Saturday, July 08, 2000
Dividends dying out of market
Dividends are dead. Capital gains rule.
That's what appears to be happening, as another 46 percent of publicly traded U.S. corporations have stopped issuing the quarterly payments since 1978.
There's been a trend in the market toward growth vs. dividends, said Kevin McNamara, president of Chemed Corp. Dividends are increasingly out of favor.
Are they ever much to the chagrin of shareholders who count on the regular income, especially from once high-yielding stocks like Chemed. But, following this trend, the parent of RotoRooter and other service companies cut its high-yield dividend last fall to a much smaller payout.
At least Chemed still pays a dividend. In announcing its merger and transformation into Broadwing Inc. last year, the then-Cincinnati Bell said it was discontinuing its dividends all together. Its spinoff, Convergys Corp., has never paid a dividend.
They are far from alone. Some 79.3 percent of all publicly traded companies don't pay dividends, according to a recent Barron's article. That's up from 33.5 percent in 1978.
The apparent reason: During the raging bull market of the 1980s and 1990s, investors favored growth and capital appreciation more than steady income. Indeed, Broadwing spokeswoman Libby Korosec said the elimination of its dividend helps the company fuel such growth.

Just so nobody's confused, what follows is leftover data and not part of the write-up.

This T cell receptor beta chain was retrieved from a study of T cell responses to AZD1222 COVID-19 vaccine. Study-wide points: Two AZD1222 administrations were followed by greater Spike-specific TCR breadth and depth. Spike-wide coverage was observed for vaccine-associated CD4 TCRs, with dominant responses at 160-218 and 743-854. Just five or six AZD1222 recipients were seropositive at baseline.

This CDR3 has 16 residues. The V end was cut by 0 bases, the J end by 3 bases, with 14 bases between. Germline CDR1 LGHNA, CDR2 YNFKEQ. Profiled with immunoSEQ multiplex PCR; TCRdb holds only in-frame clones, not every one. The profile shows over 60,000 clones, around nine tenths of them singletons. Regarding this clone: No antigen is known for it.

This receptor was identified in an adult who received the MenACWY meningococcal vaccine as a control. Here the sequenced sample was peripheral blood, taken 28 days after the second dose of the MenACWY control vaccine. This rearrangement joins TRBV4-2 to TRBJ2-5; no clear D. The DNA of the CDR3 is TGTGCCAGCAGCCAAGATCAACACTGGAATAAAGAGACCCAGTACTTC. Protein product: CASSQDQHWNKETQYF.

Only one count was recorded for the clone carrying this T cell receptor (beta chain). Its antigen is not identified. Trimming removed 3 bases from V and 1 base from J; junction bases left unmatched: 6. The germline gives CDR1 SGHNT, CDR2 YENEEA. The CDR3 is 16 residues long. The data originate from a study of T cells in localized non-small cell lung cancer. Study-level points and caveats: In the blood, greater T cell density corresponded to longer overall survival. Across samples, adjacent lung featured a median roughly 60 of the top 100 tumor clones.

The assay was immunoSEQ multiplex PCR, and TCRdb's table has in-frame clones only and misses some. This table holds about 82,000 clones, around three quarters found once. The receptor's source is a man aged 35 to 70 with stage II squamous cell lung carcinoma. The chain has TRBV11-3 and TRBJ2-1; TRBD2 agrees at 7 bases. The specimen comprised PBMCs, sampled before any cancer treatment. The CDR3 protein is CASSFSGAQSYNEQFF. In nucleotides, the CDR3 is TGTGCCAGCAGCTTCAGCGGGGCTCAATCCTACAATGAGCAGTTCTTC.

Growth, in turn, is returned to our shareholders in the form of appreciated stock, which in the long run we expect will yield superior shareholder value, she said.
Another thing pushing dividends off the cliff: tax law.
Dividends are treated and taxed as ordinary income, where rates can reach 39.6 percent. But if that money is used for an expansion or a stock buyback that drives the stock price up, then the ensuing long-term gain is taxable at no more than 20 percent.
Tax laws benefit these types of companies not having dividends today, said Rob Bult, financial planner and accountant at Fitzgerald Lame Torbeck Group/J.C. Bradford & Co.
But that's not the easiest to swallow when you're on a fixed income and relying on regular dividend payments. Dividends, after all, are more stable than swings in stock prices.
If you're among those that would rather have dividends than capital gains, sell the nondividend-paying stock and put your money into a company that is paying. Mr. McNamara said his company still is going through a shareholder rotation between the yield-seekers and the growth-seekers.
Mr. Bult said it's often a matter of asset allocation. It really comes down to if you're relying on dividends for spending money, it could be harmful, he said. For the majority of investors, it's not harmful.
Amy Higgins writes about personal finance for The Enquirer. You can reach her at (513) 768-8373; firstname.lastname@example.org; or Your Money, The Cincinnati Enquirer, 312 Elm
St., Cincinnati 45202.
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